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“The sandy beach reminded Harold of picnics. And the thought of picnics made him hungry. So he laid out a nice simple picnic lunch.

There was nothing but pie. But there were all nine kinds of pie that Harold liked best.

When Harold finished his picnic there was quite a lot left. He hated to see so much delicious pie go to waste.

So Harold left a very hungry moose and a deserving porcupine to finish it up.”

~ Crockett Johnson (Harold and the Purple Crayon)


mmmmm, pie – the best part of Thanksgiving!

 


Copyright © 2018 Jama Rattigan of Jama’s Alphabet Soup. All rights reserved.

love and cashews at the five and dime

“In the dime stores and bus stations, people talk of situations, read books, repeat quotations, draw conclusions on the wall.” ~ Bob Dylan (Love Minus Zero/No Limit, 1965)

Back in the fifties, you could score an ice cream soda for a quarter at the main street five and dime. A king-size Coke would set you back 10 cents, a slice of apple pie, 15, and a ham sandwich, a whopping 30 cents.

This marvelous place carried just about everything you’d ever want or need — lipstick and lollipops, buttons and bar soap, diapers and daydreams. And the single best thing it offered was absolutely free: cherished stories to tell ever after about who you once were, what the world was like once upon a time.

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SMALL TOWN CASHEWS
by Alberto Ríos

Not Newberry’s. I loved Kress’s five and dime,
And the best thing in that store was the first counter on the left,

The popcorn machine, followed by glassed cabinets of nuts,
Mixed, separate, almonds, peanuts, candied, pistachios —

But the cashews were the ones. Warm, served in paper cones
Sodas used to come in, paper cones that fitted into holders

In the pharmacy soda fountain where I’d get a Coke
After school, waiting for my mother to get off work as a nurse,

Sitting there with my cornet in its blue case and glad
Not to be carrying it, a Coke, into which — what was her name?

Angie. The woman at the counter with the curly hair — she’d smile,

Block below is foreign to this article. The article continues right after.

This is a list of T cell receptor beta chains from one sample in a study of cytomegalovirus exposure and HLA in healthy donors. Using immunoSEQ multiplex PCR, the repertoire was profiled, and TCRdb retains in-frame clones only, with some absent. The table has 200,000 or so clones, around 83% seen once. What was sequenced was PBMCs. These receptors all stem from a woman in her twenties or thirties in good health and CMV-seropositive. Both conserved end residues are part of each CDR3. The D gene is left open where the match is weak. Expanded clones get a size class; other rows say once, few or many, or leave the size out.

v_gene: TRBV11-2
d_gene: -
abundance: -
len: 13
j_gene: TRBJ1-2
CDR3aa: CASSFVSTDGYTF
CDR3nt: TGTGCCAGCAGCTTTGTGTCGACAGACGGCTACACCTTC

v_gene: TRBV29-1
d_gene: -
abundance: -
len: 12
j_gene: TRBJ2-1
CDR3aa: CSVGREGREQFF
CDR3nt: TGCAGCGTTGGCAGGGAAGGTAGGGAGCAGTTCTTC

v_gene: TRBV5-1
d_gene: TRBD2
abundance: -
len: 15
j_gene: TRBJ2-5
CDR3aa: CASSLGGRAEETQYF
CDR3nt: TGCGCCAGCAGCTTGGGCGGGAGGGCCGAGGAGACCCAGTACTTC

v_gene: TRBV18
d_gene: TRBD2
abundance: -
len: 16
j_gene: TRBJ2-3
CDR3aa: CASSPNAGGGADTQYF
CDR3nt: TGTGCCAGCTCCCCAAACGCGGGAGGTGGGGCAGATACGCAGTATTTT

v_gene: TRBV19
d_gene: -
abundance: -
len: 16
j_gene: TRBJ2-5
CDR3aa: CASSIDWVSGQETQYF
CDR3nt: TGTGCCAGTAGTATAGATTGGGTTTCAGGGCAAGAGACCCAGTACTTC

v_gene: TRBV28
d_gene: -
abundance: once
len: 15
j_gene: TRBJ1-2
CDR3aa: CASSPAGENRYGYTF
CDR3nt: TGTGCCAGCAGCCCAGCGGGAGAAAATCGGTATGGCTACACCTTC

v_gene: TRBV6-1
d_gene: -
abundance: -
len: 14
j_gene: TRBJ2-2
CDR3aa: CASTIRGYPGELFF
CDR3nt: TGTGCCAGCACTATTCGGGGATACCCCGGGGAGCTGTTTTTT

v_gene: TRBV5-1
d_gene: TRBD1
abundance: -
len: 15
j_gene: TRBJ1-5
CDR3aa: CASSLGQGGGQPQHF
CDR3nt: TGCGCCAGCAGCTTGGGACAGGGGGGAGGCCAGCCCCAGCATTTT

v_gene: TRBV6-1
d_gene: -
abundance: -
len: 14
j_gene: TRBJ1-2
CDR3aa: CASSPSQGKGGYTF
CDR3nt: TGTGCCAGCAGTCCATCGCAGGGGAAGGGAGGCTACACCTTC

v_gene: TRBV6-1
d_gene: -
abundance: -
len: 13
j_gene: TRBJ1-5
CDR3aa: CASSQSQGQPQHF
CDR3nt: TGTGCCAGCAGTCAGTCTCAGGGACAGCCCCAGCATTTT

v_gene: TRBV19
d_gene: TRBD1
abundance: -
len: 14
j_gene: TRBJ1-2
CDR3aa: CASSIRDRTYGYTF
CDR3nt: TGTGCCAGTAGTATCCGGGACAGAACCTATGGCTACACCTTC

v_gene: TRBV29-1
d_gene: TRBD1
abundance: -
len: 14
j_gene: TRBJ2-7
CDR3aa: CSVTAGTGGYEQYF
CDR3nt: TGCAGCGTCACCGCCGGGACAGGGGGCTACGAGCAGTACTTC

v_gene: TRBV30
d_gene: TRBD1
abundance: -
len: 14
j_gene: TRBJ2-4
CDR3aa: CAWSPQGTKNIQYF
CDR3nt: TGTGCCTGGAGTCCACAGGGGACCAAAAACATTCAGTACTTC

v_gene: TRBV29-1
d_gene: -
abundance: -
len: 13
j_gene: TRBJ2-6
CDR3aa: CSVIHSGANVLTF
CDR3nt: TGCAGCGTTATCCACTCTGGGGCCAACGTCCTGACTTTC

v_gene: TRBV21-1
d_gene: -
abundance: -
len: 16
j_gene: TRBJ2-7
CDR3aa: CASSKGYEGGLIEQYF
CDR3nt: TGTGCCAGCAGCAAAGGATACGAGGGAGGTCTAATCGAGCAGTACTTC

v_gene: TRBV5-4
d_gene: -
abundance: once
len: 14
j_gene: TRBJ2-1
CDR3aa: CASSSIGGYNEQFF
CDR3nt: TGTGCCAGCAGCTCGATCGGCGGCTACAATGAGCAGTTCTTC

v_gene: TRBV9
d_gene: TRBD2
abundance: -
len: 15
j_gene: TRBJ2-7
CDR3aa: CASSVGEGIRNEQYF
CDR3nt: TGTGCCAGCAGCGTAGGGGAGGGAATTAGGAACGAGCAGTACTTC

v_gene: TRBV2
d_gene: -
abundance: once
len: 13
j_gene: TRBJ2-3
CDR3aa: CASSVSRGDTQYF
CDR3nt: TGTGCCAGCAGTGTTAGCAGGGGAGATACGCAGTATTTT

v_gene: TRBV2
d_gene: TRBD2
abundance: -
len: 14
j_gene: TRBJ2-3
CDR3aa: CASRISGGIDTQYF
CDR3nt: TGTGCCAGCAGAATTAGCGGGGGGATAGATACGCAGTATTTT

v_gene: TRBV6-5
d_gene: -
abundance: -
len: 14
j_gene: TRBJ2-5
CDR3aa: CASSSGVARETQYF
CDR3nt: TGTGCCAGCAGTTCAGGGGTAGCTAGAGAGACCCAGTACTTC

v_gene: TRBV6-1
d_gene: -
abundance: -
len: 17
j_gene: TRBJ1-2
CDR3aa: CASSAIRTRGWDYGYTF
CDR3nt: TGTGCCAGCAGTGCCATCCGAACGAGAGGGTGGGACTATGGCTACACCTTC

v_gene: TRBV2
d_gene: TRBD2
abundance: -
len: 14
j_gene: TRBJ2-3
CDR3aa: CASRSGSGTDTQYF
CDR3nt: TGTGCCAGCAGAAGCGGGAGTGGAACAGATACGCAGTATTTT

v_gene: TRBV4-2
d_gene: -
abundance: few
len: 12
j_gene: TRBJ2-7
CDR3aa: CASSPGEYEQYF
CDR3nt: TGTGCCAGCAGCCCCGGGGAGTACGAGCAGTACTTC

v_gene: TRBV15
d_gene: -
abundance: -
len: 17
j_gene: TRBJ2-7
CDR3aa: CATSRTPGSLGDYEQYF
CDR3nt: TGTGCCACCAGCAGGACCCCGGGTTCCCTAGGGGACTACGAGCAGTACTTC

She’d get my Coke, and then she’d spill in some of the bright juice

From the maraschino cherry jar she normally used to make sundaes.
Cherry coke, she’d say, all those years ago, happy with herself

And for me: who wouldn’t love that? seemed plain enough
On her Angie face, and an invention good enough for me.

But the cashews in Kress’s: I once saw an older high school boy
Buy some for his high school girlfriend — she held them

And she smiled, looking at him, but I looked at the cashews
And never forgot, so that every time I went into Kress’s

I looked at the wooden cabinet that held the cashews
And wished the big pane of glass were not there,

That all those cashews were waiting just for me.
Go ahead, they said, every time I walked by:

What are you waiting for? Put your mouth right in.
Dive through. We’re all yours, every single one.

~ from A Small Story About the Sky (Copper Canyon Press), copyright © 2015 Alberto Ríos.

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Continue reading

[tasty poem + recipe] From My Mother’s Kitchen: An Alphabet Poem by Pat Brisson

#57 in an ongoing series of posts celebrating the alphabet

By now, most of you know I’m a big fan of abecedarian poems.

Of course I like the foodie ones best. But food that mom used to make? Even better!

Many of the foods in Pat Brisson’s poem kindled fond childhood memories — times when “homemade,” “family,” and “love” flavored each delectable mouthful and provided enough nourishment to last a lifetime.

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Cinnamon Tapioca Pudding via Thinking Outside the Sandbox (click for recipe)

 

FROM MY MOTHER’S KITCHEN: AN ALPHABET POEM
by Pat Brisson

Food my mother made for us
Food from A to Zed;
Food she baked and cooked and boiled
To keep her family fed.

Apple pie with a flaky crust made from Crisco,
Beef stew (with too much gristle),
Chocolate chip cookies from the Tollhouse recipe,
Dates stuffed with walnuts and coated with sugar,
Eggnog at Christmas time,
French toast with butter and cinnamon sugar,
Ginger ale (stirred until flat) for upset stomachs,
Hamburgers and hot dogs on the 4th of July,
Ice cream? Breyer’s coffee for her and Neapolitan for us,
Junket rennet custard, a slippery, slidey treat,
Ketchup on our meatloaf,
Ladyfingers with fresh strawberries and whipped cream,
Mincemeat pies at the holidays, (eaten only by the grown-ups),
Noodles, broad and buttery,
Oatmeal cookies flavored with lemon,
Potatoes, usually boiled,
Quick bread, mostly date and nut,
Ravioli from Chef Boyardee,
Spaghetti with meat sauce,
Tapioca pudding with cinnamon on top,
Upside down peach cake,
Vanilla pudding made from scratch, served over steamed apples and yellow cake,
Watermelon slices with too many seeds,
10X confectioners sugar dusted on top of lemon pound cake,
Yeast bread warm from the oven with butter melting into it,
Zwieback when we were very young.

Food my mother made for us
Food from A to Zed;
Food she baked and cooked and boiled
To keep her family fed.

~ posted by permission of the author, copyright © Pat Brisson; first appeared at Your Daily Poem, where you can find more of Pat’s poetry.

Strawberry Lady Shortcake via I’m Not a Cook